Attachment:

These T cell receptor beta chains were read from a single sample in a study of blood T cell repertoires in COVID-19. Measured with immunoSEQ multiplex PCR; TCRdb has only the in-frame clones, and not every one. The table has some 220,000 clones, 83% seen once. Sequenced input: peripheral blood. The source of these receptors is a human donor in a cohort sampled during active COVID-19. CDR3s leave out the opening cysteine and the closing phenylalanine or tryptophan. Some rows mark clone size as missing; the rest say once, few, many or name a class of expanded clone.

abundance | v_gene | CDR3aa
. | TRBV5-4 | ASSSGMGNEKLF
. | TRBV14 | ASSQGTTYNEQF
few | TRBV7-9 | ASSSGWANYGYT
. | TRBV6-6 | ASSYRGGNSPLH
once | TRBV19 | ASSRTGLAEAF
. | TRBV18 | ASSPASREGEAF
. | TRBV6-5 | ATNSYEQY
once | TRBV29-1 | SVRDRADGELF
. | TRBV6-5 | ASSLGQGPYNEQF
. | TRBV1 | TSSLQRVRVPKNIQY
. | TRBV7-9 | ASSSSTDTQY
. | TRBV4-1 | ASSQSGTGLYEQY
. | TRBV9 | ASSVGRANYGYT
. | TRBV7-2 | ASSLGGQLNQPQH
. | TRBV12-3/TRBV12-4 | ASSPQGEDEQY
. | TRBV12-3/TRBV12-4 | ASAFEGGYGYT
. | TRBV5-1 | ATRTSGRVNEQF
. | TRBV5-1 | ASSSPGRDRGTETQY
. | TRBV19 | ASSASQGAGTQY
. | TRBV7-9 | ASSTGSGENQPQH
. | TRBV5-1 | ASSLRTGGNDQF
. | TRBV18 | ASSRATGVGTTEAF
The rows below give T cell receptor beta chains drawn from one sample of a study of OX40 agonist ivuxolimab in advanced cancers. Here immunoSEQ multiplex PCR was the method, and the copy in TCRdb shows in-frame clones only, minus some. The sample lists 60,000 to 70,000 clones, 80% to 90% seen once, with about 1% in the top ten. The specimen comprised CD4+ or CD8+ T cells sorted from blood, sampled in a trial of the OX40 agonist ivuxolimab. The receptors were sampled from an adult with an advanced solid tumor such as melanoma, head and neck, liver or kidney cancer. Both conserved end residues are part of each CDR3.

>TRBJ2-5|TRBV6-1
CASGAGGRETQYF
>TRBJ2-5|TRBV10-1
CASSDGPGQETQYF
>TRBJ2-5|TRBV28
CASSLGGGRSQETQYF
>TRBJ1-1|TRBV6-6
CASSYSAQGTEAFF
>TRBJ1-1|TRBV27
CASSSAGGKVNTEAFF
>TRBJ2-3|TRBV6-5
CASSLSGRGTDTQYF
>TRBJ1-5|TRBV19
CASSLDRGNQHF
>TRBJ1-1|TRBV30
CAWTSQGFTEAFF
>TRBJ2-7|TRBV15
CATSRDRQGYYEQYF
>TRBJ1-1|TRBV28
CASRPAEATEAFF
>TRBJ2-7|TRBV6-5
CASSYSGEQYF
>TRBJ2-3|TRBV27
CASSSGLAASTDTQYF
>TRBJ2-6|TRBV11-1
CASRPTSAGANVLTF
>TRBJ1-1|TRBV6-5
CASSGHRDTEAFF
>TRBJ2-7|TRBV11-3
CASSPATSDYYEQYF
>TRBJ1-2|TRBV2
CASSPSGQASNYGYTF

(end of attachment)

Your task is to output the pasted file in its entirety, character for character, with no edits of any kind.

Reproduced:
These T cell receptor beta chains were read from a single sample in a study of blood T cell repertoires in COVID-19. Measured with immunoSEQ multiplex PCR; TCRdb has only the in-frame clones, and not every one. The table has some 220,000 clones, 83% seen once. Sequenced input: peripheral blood. The source of these receptors is a human donor in a cohort sampled during active COVID-19. CDR3s leave out the opening cysteine and the closing phenylalanine or tryptophan. Some rows mark clone size as missing; the rest say once, few, many or name a class of expanded clone.

abundance | v_gene | CDR3aa
. | TRBV5-4 | ASSSGMGNEKLF
. | TRBV14 | ASSQGTTYNEQF
few | TRBV7-9 | ASSSGWANYGYT
. | TRBV6-6 | ASSYRGGNSPLH
once | TRBV19 | ASSRTGLAEAF
. | TRBV18 | ASSPASREGEAF
. | TRBV6-5 | ATNSYEQY
once | TRBV29-1 | SVRDRADGELF
. | TRBV6-5 | ASSLGQGPYNEQF
. | TRBV1 | TSSLQRVRVPKNIQY
. | TRBV7-9 | ASSSSTDTQY
. | TRBV4-1 | ASSQSGTGLYEQY
. | TRBV9 | ASSVGRANYGYT
. | TRBV7-2 | ASSLGGQLNQPQH
. | TRBV12-3/TRBV12-4 | ASSPQGEDEQY
. | TRBV12-3/TRBV12-4 | ASAFEGGYGYT
. | TRBV5-1 | ATRTSGRVNEQF
. | TRBV5-1 | ASSSPGRDRGTETQY
. | TRBV19 | ASSASQGAGTQY
. | TRBV7-9 | ASSTGSGENQPQH
. | TRBV5-1 | ASSLRTGGNDQF
. | TRBV18 | ASSRATGVGTTEAF
The rows below give T cell receptor beta chains drawn from one sample of a study of OX40 agonist ivuxolimab in advanced cancers. Here immunoSEQ multiplex PCR was the method, and the copy in TCRdb shows in-frame clones only, minus some. The sample lists 60,000 to 70,000 clones, 80% to 90% seen once, with about 1% in the top ten. The specimen comprised CD4+ or CD8+ T cells sorted from blood, sampled in a trial of the OX40 agonist ivuxolimab. The receptors were sampled from an adult with an advanced solid tumor such as melanoma, head and neck, liver or kidney cancer. Both conserved end residues are part of each CDR3.

>TRBJ2-5|TRBV6-1
CASGAGGRETQYF
>TRBJ2-5|TRBV10-1
CASSDGPGQETQYF
>TRBJ2-5|TRBV28
CASSLGGGRSQETQYF
>TRBJ1-1|TRBV6-6
CASSYSAQGTEAFF
>TRBJ1-1|TRBV27
CASSSAGGKVNTEAFF
>TRBJ2-3|TRBV6-5
CASSLSGRGTDTQYF
>TRBJ1-5|TRBV19
CASSLDRGNQHF
>TRBJ1-1|TRBV30
CAWTSQGFTEAFF
>TRBJ2-7|TRBV15
CATSRDRQGYYEQYF
>TRBJ1-1|TRBV28
CASRPAEATEAFF
>TRBJ2-7|TRBV6-5
CASSYSGEQYF
>TRBJ2-3|TRBV27
CASSSGLAASTDTQYF
>TRBJ2-6|TRBV11-1
CASRPTSAGANVLTF
>TRBJ1-1|TRBV6-5
CASSGHRDTEAFF
>TRBJ2-7|TRBV11-3
CASSPATSDYYEQYF
>TRBJ1-2|TRBV2
CASSPSGQASNYGYTF